What is the strangest mating habit among animals

5 amazing ways animals shed their sperm

Guys, be glad you're not frogfish.

In some species of deep-sea frogfish, such as Neoceratias spinifer, the male bites into the female, which is often ten times the size of the male, and begins to dissolve and merge with the female until it is nothing but testicles - a store of sperm the female will use to make hers To fertilize eggs.

So far, so crazy, but how, @Raakxhyr asks the Crazy Animal Question of the Week on Twitter, do those sperm get to the eggs?

All the action takes place outside of the body, says Marah J. Hardt, author of "Sex in the Sea: Our Intimate Connection with Sex-Changing Fish, Romantic Lobsters, Kinky Squid, and Other Salty Erotica of the Deep." release their sperm and the females release their eggs, which are then fertilized in the water.

However, it is not clear which of the fish - the female or the parasitic male - controls sperm release. "Since the end of the tail protrudes," says Hardy, the male can release his sperm at the same time as their eggs.

Before we put all frogfish in the same box, it should be noted that not all of their males are so clingy. In some species, such as the striped frogfish, males and females meet to release their sperm and eggs into the water.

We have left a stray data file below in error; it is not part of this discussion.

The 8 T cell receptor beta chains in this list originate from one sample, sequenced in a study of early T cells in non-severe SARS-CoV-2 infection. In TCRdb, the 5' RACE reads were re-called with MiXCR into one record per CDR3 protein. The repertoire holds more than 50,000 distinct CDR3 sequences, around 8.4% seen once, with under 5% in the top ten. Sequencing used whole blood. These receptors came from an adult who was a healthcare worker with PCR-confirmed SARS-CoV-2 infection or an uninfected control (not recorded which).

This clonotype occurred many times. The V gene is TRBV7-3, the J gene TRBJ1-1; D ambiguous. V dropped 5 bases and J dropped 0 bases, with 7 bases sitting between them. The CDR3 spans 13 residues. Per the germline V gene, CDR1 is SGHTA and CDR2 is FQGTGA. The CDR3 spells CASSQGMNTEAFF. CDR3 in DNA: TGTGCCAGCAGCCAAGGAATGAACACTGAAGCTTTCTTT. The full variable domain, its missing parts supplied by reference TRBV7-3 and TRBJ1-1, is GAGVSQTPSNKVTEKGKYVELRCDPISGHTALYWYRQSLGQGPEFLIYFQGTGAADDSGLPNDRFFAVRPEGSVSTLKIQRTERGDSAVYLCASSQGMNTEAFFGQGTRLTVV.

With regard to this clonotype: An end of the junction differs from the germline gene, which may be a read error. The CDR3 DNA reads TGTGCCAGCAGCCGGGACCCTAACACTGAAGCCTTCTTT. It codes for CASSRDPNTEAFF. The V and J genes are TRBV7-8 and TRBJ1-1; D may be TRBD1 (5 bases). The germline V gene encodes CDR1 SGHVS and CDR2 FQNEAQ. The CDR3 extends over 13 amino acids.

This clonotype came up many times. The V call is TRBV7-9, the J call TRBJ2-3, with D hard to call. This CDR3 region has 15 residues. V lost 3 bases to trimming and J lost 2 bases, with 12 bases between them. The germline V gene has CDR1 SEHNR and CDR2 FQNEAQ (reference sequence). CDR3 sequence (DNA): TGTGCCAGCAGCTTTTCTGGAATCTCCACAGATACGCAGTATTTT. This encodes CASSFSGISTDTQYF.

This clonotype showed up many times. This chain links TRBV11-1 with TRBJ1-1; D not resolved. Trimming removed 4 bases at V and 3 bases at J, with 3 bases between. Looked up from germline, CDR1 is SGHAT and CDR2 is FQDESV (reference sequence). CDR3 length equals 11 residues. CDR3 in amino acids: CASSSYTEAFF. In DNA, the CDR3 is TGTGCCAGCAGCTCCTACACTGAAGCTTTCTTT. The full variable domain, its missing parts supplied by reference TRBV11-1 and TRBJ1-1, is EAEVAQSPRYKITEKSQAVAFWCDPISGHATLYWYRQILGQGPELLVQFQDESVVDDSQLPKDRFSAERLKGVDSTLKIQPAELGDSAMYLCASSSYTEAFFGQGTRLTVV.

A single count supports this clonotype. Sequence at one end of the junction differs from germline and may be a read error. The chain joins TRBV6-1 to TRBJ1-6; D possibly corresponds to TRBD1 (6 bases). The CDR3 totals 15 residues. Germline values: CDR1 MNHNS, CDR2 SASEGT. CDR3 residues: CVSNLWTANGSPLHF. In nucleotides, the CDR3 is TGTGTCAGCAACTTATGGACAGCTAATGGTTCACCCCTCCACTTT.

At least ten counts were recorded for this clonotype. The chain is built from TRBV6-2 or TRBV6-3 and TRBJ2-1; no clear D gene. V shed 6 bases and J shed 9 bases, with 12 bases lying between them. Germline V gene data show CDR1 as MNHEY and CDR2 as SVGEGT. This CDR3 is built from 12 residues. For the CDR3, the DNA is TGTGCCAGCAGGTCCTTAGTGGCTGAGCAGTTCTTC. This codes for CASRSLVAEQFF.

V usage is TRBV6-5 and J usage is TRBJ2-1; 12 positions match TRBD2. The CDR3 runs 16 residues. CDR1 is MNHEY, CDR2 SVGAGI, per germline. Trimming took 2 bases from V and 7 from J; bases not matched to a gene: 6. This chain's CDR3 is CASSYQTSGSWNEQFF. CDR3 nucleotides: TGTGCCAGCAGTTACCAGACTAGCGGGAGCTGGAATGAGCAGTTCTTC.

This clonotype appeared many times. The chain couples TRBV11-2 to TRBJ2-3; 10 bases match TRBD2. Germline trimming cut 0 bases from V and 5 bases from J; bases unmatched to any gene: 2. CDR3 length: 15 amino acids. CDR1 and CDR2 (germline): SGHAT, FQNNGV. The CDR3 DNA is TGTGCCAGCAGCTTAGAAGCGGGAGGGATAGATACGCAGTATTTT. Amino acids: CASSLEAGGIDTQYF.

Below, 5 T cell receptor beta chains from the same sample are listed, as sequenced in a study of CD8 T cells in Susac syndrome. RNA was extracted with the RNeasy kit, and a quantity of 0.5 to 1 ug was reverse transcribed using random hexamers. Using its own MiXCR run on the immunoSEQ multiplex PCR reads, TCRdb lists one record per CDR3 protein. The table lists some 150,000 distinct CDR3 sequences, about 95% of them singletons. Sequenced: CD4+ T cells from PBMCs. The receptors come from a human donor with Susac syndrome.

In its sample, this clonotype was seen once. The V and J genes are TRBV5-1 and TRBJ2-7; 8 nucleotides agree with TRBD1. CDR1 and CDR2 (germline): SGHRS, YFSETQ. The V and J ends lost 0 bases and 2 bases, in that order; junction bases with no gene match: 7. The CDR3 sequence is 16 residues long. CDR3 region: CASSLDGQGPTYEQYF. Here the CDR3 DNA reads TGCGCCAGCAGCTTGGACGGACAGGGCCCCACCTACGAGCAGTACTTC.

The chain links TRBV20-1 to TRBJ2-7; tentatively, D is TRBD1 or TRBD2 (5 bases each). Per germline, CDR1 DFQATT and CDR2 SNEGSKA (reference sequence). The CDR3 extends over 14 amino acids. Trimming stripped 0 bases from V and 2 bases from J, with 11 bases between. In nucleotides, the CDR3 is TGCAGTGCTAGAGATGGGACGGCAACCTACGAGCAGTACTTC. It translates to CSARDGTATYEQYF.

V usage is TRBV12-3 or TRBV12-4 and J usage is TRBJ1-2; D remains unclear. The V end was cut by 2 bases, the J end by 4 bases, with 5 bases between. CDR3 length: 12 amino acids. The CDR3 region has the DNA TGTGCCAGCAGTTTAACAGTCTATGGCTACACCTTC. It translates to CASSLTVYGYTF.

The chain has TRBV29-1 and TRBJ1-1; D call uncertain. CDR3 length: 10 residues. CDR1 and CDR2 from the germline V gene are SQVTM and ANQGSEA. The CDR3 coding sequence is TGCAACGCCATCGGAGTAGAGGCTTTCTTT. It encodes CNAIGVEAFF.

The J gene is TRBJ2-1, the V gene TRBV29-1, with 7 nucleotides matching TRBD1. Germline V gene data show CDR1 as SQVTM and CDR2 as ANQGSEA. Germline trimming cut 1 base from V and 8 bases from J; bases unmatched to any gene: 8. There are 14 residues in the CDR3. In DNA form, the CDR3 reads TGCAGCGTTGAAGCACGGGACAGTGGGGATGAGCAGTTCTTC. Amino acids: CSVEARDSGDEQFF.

In others, like the hunchbacked frogfish, the males attach themselves to the females, but let go again after fertilization.


Parasitic frogfish aren't the only animals with creative mating habits.

Male squids give the females packets of sperm called spermatophores. They stick the packets to the females, for example with a tentacle, “technically speaking a hectocotylus” or “a reproductive organ that works like a huge penis,” says Hardt. Once attached - to the coat around the head - the sperm digs into the skin. After that, what's going on is a mystery, but Hardt says that some species of females have sperm containers that pass the eggs on or grab them as needed.